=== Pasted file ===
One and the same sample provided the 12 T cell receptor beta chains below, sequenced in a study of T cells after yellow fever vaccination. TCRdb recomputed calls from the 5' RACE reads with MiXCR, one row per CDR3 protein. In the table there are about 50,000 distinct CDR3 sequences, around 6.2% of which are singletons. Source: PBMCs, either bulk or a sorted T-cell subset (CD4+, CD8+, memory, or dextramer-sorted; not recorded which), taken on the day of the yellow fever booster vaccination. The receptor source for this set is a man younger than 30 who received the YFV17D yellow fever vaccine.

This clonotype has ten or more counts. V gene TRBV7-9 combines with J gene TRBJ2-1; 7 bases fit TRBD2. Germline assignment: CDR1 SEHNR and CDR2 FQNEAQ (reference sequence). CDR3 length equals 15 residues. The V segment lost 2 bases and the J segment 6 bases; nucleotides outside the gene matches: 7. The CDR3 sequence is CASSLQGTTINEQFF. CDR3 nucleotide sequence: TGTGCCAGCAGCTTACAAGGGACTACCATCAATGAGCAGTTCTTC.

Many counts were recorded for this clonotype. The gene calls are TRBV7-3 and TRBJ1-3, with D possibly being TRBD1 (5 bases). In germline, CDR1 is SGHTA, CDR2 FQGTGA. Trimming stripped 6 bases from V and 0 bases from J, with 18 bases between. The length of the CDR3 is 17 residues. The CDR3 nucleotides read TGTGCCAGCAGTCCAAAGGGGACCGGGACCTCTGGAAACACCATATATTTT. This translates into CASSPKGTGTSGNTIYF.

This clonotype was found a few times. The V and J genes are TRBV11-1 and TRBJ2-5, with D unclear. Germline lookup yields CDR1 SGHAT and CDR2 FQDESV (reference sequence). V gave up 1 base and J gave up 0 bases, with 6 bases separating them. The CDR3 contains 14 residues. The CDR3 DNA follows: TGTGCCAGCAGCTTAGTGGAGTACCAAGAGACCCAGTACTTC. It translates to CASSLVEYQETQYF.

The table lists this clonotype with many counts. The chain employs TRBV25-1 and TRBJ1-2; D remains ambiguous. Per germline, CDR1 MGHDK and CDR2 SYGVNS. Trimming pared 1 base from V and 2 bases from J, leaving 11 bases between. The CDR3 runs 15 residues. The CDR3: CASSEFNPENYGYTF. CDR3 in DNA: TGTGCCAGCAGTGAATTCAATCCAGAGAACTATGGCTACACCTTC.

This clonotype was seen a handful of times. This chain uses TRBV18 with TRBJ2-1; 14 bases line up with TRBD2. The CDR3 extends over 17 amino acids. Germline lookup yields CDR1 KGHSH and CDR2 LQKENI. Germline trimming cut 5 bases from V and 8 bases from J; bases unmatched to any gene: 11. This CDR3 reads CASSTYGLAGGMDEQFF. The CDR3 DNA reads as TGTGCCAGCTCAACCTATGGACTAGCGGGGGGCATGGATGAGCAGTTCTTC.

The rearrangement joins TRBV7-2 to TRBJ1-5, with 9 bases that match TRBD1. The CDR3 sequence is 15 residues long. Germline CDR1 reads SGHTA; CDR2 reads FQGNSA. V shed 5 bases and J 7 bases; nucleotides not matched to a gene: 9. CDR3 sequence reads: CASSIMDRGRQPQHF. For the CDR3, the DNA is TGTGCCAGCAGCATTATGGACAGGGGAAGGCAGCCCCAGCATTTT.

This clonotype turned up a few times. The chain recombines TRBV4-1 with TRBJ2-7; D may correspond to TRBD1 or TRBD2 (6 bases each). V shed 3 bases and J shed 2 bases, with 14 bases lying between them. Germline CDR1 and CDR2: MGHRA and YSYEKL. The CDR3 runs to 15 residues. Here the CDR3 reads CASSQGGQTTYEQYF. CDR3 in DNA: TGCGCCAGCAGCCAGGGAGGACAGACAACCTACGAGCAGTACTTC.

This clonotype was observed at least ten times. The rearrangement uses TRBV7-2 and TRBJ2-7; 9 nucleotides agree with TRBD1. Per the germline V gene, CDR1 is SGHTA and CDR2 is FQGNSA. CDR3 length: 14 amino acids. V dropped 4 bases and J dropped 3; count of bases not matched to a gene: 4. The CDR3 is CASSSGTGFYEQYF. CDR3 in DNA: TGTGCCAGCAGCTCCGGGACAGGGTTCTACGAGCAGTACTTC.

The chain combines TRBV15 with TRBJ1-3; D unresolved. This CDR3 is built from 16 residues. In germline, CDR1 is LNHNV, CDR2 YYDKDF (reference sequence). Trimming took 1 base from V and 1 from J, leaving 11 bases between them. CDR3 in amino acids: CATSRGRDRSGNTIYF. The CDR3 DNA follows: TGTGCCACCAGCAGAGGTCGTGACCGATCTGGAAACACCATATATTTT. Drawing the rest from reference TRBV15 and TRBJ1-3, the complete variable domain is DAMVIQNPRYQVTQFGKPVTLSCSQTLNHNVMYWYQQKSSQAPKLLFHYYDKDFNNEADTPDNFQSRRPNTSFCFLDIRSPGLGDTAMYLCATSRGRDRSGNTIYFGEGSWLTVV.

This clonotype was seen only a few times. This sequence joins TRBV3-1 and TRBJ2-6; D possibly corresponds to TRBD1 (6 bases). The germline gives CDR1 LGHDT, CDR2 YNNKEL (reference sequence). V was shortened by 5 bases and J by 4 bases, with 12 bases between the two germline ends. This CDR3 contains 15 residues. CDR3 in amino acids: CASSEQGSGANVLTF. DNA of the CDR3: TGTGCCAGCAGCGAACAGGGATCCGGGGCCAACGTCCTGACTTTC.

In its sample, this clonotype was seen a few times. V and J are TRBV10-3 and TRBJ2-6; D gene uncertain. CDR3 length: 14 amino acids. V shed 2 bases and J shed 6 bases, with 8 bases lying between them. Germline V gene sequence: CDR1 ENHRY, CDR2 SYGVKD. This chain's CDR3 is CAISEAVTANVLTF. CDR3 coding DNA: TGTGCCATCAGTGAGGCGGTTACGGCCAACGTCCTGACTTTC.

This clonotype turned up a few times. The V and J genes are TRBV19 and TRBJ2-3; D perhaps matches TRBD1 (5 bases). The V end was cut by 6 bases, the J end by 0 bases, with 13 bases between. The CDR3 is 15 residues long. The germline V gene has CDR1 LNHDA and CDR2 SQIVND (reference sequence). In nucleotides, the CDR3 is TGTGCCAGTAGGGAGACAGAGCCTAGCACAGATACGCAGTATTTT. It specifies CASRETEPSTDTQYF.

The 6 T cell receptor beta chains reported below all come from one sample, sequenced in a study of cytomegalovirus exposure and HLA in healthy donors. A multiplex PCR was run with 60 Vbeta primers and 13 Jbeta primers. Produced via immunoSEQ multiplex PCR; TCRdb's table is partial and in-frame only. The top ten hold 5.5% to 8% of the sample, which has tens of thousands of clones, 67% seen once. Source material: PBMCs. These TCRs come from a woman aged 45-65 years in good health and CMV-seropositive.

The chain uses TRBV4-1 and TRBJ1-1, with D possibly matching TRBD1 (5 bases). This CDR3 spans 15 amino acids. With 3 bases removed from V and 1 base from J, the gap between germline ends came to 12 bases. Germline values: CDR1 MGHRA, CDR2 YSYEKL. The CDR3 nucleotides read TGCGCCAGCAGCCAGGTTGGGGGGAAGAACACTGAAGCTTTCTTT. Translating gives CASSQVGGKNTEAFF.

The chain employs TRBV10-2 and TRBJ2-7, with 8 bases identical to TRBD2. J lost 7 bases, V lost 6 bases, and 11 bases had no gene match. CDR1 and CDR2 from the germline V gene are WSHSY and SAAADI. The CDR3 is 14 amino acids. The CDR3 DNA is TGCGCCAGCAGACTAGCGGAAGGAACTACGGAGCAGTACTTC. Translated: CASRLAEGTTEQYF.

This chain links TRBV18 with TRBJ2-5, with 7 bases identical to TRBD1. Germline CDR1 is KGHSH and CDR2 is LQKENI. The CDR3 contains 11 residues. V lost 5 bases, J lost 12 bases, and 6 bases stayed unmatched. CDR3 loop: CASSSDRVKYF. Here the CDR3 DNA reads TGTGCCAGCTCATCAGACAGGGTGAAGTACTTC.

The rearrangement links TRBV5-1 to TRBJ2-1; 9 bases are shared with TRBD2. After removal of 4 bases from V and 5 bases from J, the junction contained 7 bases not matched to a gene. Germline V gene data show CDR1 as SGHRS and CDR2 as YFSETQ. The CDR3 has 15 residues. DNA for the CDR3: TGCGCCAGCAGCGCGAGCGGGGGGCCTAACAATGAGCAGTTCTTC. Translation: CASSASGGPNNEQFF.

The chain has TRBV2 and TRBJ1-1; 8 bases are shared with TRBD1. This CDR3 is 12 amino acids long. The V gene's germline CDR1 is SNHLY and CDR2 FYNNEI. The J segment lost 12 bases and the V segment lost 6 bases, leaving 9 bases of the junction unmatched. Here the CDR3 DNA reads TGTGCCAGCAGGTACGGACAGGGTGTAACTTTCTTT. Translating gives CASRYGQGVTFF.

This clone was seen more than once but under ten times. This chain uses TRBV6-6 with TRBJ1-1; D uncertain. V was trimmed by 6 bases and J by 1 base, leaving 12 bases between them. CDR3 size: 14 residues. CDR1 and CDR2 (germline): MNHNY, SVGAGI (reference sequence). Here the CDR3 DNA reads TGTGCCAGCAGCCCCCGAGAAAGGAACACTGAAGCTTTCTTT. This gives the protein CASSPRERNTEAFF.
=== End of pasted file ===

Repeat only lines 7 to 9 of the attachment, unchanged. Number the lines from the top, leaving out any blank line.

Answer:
The rearrangement joins TRBV7-2 to TRBJ1-5, with 9 bases that match TRBD1. The CDR3 sequence is 15 residues long. Germline CDR1 reads SGHTA; CDR2 reads FQGNSA. V shed 5 bases and J 7 bases; nucleotides not matched to a gene: 9. CDR3 sequence reads: CASSIMDRGRQPQHF. For the CDR3, the DNA is TGTGCCAGCAGCATTATGGACAGGGGAAGGCAGCCCCAGCATTTT.

This clonotype turned up a few times. The chain recombines TRBV4-1 with TRBJ2-7; D may correspond to TRBD1 or TRBD2 (6 bases each). V shed 3 bases and J shed 2 bases, with 14 bases lying between them. Germline CDR1 and CDR2: MGHRA and YSYEKL. The CDR3 runs to 15 residues. Here the CDR3 reads CASSQGGQTTYEQYF. CDR3 in DNA: TGCGCCAGCAGCCAGGGAGGACAGACAACCTACGAGCAGTACTTC.

This clonotype was observed at least ten times. The rearrangement uses TRBV7-2 and TRBJ2-7; 9 nucleotides agree with TRBD1. Per the germline V gene, CDR1 is SGHTA and CDR2 is FQGNSA. CDR3 length: 14 amino acids. V dropped 4 bases and J dropped 3; count of bases not matched to a gene: 4. The CDR3 is CASSSGTGFYEQYF. CDR3 in DNA: TGTGCCAGCAGCTCCGGGACAGGGTTCTACGAGCAGTACTTC.